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||This article includes a list of references, but its sources remain unclear because it has insufficient inline citations. (February 2011)|
The original entrance to the Stardust Nightclub
|Location||Artane, Dublin, Ireland|
|Date||14 February 1981|
The Stardust fire was a fatal fire which took place at the Stardust nightclub in Artane, Dublin, Ireland in the early hours of 14 February 1981. Some 841 people had attended a disco there, of whom 48 died and 214 were injured as a result of the fire. The club was located where Butterly Business Park now lies, opposite Artane Castle Shopping Centre.
The fire was said to have started on a balcony inside the building, although since the tragedy some evidence has suggested that the fire derived from an electrical fault in the roof space, next to a storage room containing dangerously flammable materials. Staff attempted to extinguish it and failed; they then tried to contain it by closing the door leading to the balcony and ordering the users of a private room to evacuate. Guests in other parts of the nightclub were not informed, nor was an alarm sounded.
The fire was first spotted in a seating area in the west section of the building, although the fire was only very small when first seen, a ferocious burst of heat and lots of thick black smoke quickly started coming from the ceiling, causing the material in the ceiling to melt and drip on top of patrons and other highly flammable materials including the seats and carpet tiles on the walls. The fire quickly spread into the main area of the club causing the lights to fail. This caused mass panic as patrons began desperately looking for an escape.
The attendees at both the disco and a trade union function taking place in the same building tried to make their escape but were hampered by a number of obstructions. Some of the main fire exits turned out to be locked with padlocks and chains. Other fire exits simply had chains draped about the push bars.
The failure of the lighting in the club led to widespread panic causing mass trampling as many of the patrons instinctively ran for the main entrance. Many people mistook the entrance to the men's toilets for the main entrance doors but the windows there had metal plates fixed on the inside and iron bars on the outside. Firemen attempted in vain to pull off the metal bars using a chain attached to a fire engine. Firemen rescued between 25-30 of those trapped in the front toilets. Seven people died in the toilets at the other side of the building while the Dublin Fire Brigade were attempting to rescue them.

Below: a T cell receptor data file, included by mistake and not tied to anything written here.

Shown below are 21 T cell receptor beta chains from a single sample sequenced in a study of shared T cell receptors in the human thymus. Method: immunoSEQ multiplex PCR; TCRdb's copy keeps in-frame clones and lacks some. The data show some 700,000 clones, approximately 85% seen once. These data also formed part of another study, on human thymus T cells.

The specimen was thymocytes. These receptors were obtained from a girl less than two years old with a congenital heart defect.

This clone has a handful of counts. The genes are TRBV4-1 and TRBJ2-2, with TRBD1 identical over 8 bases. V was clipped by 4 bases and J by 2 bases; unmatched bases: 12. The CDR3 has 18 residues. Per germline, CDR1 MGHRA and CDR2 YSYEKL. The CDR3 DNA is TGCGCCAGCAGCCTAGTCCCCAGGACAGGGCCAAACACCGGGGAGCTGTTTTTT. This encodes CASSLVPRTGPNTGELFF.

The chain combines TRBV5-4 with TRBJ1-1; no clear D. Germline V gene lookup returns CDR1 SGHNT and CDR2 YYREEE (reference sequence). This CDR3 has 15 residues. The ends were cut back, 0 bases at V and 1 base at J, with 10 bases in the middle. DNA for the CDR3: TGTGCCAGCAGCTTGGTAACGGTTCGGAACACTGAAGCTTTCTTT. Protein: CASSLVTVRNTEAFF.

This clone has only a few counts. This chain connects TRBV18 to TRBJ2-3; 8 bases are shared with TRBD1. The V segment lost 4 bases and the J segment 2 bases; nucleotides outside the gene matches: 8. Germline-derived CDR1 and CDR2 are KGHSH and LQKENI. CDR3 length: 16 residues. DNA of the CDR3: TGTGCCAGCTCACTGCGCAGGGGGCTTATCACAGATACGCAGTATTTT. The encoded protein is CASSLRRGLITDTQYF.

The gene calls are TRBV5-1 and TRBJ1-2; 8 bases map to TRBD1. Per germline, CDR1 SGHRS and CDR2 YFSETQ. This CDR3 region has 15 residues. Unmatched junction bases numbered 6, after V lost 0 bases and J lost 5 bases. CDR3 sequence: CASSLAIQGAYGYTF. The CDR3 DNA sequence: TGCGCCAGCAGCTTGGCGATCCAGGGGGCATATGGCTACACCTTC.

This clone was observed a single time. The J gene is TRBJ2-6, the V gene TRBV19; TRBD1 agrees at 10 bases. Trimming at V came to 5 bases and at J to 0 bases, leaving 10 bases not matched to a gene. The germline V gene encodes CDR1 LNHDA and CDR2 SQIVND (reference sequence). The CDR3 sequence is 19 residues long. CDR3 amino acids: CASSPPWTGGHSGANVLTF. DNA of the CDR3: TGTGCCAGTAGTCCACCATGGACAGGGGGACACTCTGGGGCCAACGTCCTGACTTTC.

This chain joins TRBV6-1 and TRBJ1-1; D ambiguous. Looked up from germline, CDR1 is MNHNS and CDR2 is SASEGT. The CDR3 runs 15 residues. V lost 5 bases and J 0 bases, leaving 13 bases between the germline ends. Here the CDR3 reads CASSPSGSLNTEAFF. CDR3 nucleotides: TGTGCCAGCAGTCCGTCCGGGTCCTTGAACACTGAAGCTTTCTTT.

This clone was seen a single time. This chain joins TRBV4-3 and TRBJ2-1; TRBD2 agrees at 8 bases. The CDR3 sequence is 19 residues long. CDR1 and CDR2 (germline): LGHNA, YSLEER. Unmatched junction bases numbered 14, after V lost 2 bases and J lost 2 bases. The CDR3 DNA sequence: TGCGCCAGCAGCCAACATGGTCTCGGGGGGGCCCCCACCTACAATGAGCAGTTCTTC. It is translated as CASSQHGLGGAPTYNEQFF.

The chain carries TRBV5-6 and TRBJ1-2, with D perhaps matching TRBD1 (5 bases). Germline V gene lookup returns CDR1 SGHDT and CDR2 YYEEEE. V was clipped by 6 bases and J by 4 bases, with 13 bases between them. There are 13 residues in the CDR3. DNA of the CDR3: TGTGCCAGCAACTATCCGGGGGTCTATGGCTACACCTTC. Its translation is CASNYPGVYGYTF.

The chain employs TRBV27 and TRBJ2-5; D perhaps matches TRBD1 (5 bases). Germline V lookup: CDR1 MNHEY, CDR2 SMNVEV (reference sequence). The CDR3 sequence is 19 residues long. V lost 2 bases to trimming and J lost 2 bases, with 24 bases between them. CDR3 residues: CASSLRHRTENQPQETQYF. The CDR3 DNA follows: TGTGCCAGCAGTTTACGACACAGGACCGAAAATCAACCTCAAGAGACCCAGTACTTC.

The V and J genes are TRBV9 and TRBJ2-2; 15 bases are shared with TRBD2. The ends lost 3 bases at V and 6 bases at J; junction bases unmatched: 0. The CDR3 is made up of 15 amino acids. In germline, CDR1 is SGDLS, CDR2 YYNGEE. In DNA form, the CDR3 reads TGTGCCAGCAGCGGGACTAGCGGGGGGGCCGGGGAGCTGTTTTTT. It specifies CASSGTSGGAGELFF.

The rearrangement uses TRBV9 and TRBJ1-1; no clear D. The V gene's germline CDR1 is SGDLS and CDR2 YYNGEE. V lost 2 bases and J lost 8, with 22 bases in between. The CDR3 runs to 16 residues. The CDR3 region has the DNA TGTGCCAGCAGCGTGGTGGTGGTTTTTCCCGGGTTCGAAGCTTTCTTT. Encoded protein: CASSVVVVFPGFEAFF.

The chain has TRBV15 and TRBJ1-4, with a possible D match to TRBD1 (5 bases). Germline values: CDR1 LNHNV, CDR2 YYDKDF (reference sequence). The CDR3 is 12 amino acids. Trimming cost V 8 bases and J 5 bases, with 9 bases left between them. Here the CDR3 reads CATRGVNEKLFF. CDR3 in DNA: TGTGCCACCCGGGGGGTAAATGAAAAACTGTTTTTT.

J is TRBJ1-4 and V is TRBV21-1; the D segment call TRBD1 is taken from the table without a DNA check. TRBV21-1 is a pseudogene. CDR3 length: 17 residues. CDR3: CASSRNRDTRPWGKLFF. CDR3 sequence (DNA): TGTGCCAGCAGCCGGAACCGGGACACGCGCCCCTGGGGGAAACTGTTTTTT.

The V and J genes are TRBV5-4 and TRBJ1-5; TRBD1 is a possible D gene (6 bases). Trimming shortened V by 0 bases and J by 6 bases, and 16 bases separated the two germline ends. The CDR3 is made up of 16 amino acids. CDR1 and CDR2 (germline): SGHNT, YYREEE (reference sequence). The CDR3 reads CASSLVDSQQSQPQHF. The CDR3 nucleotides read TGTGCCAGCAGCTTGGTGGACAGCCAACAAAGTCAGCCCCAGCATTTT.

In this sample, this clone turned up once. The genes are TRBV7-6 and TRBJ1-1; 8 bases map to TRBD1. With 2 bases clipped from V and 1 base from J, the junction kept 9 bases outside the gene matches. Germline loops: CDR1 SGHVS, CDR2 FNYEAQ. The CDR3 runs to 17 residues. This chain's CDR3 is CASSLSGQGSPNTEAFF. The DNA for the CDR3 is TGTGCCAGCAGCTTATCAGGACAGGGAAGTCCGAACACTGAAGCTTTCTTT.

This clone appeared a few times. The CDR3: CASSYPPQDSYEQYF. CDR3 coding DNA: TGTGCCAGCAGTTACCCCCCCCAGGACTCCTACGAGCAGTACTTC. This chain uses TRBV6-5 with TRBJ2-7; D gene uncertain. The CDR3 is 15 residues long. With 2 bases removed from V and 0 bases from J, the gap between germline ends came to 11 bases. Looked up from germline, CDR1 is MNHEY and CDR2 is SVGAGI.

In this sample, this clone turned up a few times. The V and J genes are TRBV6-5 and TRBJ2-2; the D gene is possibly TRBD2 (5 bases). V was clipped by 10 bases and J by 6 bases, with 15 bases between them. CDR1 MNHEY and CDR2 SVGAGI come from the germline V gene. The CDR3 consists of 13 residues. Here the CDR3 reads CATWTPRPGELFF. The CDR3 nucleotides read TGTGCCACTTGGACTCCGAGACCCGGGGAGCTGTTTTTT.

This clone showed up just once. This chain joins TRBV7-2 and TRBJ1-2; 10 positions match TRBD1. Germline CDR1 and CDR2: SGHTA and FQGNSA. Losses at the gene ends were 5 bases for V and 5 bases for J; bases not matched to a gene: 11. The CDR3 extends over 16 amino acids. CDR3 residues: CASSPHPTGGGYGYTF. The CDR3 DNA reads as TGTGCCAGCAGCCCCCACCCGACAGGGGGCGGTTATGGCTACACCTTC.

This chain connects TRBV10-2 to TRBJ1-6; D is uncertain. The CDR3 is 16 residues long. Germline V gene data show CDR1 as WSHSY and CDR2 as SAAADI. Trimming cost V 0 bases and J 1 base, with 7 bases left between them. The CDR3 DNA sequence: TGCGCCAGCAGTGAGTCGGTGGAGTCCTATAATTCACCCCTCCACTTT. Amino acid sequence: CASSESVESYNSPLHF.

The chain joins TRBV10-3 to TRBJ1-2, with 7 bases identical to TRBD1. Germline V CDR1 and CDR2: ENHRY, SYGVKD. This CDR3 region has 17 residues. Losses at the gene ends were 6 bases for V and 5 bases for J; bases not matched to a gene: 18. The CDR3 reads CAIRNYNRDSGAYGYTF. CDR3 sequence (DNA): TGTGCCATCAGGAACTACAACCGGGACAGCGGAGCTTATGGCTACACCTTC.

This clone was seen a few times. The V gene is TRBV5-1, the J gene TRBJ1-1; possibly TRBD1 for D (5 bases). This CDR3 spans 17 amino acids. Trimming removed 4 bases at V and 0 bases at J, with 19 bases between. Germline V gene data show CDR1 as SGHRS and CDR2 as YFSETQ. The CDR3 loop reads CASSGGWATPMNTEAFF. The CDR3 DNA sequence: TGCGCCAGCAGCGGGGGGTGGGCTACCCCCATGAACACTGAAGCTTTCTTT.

Many of those who had made it to safety became increasingly aggressive from knowing that their friends were still trapped inside, some taking their anger out on emergency services: at one point a fireman searching for a hydrant down the street was thought to be fleeing the fire and was assaulted by bystanders.
Ambulances from Dublin Fire Brigade, the Eastern Health Board, Dublin Civil Defence, the Red Cross and other organizations were dispatched to the scene. Many left the scene carrying up to 15 casualties. CIE also sent buses to transport the injured, and local radio stations asked people in the vicinity with cars to come to the club. The city's hospitals were overwhelmed by the influx of wounded and dying, in particular the Mater, Jervis Street and Dr Steevens' Hospitals.
The investigation at the time reported that the fire was an arson. The finding of arson has recently been ruled out by investigators, as there was never any evidence to support the "arson" finding, even at the time of the tragedy.
A total of 48 people died in the fire. The community, with most of the dead coming from Artane, Kilmore and greater Coolock, was devastated, with many people being affected in some way. A tribunal of inquiry under Mr. Justice Ronan Keane concluded in November 1981 that the fire was probably caused by arson. This finding, which has been disputed ever since, legally exonerated the owners from responsibility. However, the inquiry was damning in its criticism of the safety standards. See below for more on factual disputes.